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Mechanism for indicating unread emails in a container

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20120331398 patent thumbnailZoom

Mechanism for indicating unread emails in a container


A mechanism is disclosed for generating a composite email for an email conversation. The composite email includes content automatically extracted from a plurality of the emails in the email conversation, and may be generated in response to a user accessing just one of the emails in the email conversation. A mechanism is also disclosed for discovering and recovering lost emails in an email conversation. A mechanism is further disclosed for automatically moving emails from one container to another after an email has been read. These and other advantageous email generating, manipulation, and organization mechanisms are disclosed herein.

Inventor: RAJKUMAR R. MADNANI
USPTO Applicaton #: #20120331398 - Class: 715752 (USPTO) - 12/27/12 - Class 715 
Data Processing: Presentation Processing Of Document, Operator Interface Processing, And Screen Saver Display Processing > Operator Interface (e.g., Graphical User Interface) >Computer Supported Collaborative Work Between Plural Users >Interactive Email



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The Patent Description & Claims data below is from USPTO Patent Application 20120331398, Mechanism for indicating unread emails in a container.

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PRIORITY CLAIM

This application is a Divisional of U.S. patent application Ser. No. 13/070,749, entitled “MECHANISM FOR IMPLEMENTING LABELS AND REMINDERS IN AN EMAIL SYSTEM”, filed Mar. 24, 2011, which is a Divisional of U.S. patent application Ser. No. 11/820,708, entitled “MECHANISM FOR FACILITATING ORGANIZATION AND ACCESSING OF EMAILS”, filed Jun. 19, 2007, which is a continuation of U.S. patent application Ser. No. 11/805,636, entitled “MECHANISM FOR GENERATING A COMPOSITE EMAIL”, filed May 23, 2007, which claims the benefit of U.S. Provisional Application Ser. No. 60/878,237, entitled “SYSTEM AND METHOD FOR AN EMAIL MANAGEMENT SYSTEM THAT REDUCES THE CLUTTER OF REPETITION OF EMAILS IN FOLDERS AS WELL AS IN EMAIL CONTENT, PROVIDES FEATURES THAT FACILITATE COLLABORATION BY EMAIL COMMUNICATION, AND PROVIDES FOR WAYS TO USE EMAIL CONTENT IN MEANINGFUL WAYS”, filed Jan. 3, 2007. The entire contents of the above-referenced applications are hereby incorporated by reference.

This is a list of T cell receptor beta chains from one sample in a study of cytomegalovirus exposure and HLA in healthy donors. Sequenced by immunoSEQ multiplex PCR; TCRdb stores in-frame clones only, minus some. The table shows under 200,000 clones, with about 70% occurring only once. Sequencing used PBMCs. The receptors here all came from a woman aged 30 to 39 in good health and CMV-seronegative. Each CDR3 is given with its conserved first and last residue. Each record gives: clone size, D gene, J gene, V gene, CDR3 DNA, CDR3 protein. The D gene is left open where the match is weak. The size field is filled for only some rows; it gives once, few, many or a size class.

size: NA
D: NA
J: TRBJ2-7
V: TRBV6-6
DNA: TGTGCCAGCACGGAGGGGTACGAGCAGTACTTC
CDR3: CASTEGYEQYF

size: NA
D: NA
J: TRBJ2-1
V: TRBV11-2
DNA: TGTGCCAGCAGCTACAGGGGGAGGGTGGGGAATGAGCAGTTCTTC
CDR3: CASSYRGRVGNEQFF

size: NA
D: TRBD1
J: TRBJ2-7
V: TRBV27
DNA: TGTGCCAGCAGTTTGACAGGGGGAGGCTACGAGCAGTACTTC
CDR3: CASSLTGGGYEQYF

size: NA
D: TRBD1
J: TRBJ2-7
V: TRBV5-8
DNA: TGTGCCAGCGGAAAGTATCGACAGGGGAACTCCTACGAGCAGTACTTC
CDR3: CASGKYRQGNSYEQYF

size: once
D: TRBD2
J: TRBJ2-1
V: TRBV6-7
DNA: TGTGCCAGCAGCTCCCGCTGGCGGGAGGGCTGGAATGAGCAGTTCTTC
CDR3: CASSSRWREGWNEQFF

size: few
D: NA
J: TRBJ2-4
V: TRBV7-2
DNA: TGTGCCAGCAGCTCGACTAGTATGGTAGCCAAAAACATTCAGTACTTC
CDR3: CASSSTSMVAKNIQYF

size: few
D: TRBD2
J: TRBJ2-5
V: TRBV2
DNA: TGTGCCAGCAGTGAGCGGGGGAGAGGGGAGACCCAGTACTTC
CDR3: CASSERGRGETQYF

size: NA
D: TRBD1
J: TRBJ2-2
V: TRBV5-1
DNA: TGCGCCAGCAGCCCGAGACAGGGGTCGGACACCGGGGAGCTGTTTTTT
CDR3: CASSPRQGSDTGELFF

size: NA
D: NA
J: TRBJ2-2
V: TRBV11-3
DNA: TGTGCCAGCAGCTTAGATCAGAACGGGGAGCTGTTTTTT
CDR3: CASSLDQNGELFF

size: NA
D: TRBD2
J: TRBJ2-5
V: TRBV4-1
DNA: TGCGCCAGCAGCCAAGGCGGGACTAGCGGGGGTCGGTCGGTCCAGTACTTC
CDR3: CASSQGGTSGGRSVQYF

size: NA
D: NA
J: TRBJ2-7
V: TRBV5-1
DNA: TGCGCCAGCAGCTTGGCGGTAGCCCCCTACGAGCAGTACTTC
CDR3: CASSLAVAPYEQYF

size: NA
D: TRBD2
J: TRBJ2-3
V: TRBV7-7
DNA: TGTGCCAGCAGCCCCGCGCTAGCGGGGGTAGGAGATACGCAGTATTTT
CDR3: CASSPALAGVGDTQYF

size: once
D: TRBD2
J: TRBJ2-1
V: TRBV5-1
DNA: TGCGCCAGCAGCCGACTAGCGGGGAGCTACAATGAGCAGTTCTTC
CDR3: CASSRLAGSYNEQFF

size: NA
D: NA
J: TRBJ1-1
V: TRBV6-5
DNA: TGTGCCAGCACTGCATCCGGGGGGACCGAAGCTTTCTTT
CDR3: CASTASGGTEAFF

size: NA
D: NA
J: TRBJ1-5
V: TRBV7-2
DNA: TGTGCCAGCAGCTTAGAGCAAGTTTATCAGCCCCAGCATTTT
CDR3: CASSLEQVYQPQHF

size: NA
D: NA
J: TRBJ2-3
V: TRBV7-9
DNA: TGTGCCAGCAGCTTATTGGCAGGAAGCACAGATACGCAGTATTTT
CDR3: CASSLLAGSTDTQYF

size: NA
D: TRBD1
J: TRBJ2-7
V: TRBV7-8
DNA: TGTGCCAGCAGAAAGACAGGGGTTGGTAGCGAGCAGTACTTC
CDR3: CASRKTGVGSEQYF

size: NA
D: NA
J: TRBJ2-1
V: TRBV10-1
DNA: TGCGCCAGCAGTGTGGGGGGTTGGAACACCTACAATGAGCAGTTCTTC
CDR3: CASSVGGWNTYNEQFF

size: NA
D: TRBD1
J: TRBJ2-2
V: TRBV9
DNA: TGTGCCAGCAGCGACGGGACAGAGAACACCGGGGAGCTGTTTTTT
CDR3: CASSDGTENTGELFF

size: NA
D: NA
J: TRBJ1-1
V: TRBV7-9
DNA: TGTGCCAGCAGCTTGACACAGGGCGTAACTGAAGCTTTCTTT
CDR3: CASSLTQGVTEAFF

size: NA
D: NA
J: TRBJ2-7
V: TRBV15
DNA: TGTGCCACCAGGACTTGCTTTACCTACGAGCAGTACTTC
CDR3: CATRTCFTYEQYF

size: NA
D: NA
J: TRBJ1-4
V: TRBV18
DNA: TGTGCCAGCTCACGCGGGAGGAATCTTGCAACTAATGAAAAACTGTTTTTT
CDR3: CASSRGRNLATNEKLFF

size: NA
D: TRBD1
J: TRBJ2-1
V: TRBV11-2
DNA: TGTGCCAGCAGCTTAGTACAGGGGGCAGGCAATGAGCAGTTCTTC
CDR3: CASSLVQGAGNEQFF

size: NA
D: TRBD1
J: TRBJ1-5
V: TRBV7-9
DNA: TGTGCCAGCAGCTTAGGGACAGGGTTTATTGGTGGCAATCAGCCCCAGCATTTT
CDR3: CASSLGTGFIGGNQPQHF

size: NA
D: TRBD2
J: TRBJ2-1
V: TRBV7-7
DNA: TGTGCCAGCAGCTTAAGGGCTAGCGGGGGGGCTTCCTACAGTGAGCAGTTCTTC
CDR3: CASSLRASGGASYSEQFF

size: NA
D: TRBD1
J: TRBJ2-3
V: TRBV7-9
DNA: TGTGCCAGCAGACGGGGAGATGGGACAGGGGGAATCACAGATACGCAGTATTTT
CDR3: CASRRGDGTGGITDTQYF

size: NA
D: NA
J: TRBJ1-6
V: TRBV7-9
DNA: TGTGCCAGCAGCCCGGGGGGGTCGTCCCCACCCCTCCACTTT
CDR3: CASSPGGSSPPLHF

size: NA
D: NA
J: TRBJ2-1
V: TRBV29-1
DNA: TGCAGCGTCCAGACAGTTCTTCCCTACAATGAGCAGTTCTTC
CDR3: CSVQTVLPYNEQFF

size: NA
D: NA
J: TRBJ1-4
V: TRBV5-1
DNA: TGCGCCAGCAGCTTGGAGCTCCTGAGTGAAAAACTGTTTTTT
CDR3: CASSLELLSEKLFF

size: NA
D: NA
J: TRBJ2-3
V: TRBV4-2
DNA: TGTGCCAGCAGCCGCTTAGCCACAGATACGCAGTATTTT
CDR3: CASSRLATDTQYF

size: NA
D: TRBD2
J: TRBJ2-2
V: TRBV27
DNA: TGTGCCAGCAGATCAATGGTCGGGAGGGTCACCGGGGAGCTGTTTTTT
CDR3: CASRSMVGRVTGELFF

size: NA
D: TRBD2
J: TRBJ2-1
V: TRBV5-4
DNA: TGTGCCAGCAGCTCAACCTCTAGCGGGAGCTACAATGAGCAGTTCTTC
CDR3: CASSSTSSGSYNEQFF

BACKGROUND

Electronic mail (hereinafter “email”) has become one of the most widely used communication tools in the world. Most people use email systems at their workplace and at home, and with the increasing number of emails sent and received, the shortcomings of existing email systems are becoming clear.

One drawback to existing email systems is that managing emails, new incoming and new outgoing, and their subsequent replies and forwards, is increasingly difficult with the growing volumes of emails, and more often than not leads to cluttered inbox, sent, and deleted folders. The inbox folder often becomes cluttered because emails, new incoming emails as well as previously read emails, are stored in the inbox folder until a user manually moves the emails out of it. Emails get cluttered in the sent folder because new emails sent out by the user are stored in the sent folder, and replies and forwards sent by the user to others are also stored in the sent folder.

Over time, the clutter keeps increasing, and it is quite common for users to have hundreds of emails sitting in the inbox, sent mail, and other named folders. It takes considerable effort to move and keep moving the emails into other named folders, to keep the clutter from growing. As the emails are moved into named folders, the named folders themselves get cluttered with repetitive emails. The user is afraid to delete any email (in inbox, sent or named folders) for fear of losing something important, and because of time constraints is unlikely to sift through these emails in order to reduce their redundancy.

While each email does contain some new data in the form of the latest email message, it likely contains a repetition of earlier emails as an appendix, which may be in the form of “quoted” text continuing after the new message or in the form of a separate file attached to the email. When the number of participants in an email increases, the potential for clutter increases very rapidly and in direct proportion to the increase in number of participants. Some users may spend the time and effort to move emails on a particular subject, or grouping, into specific named folders, reducing the amount of clutter in the inbox, sent and deleted folders, but many or even most do not.

Another drawback to current email management approaches is that identifying, extracting and using data residing in emails can get extremely cumbersome because the data may be resident in conceivably twenty, thirty, forty or more than a hundred emails on a particular subject. These emails may also reside in different folders, such as the inbox, sent and other named folders, and possibly in the deleted folder too. It can become impenetrable, if the need for data tucked away in various emails arises after several days when one's memory may not be as sharp, or if data is contained in emails with several subject headings. Information on a particular topic cannot be easily collated from various emails, and printing the various emails for a hard copy reference is a voluminous job with diminishing utility as the number of emails grows.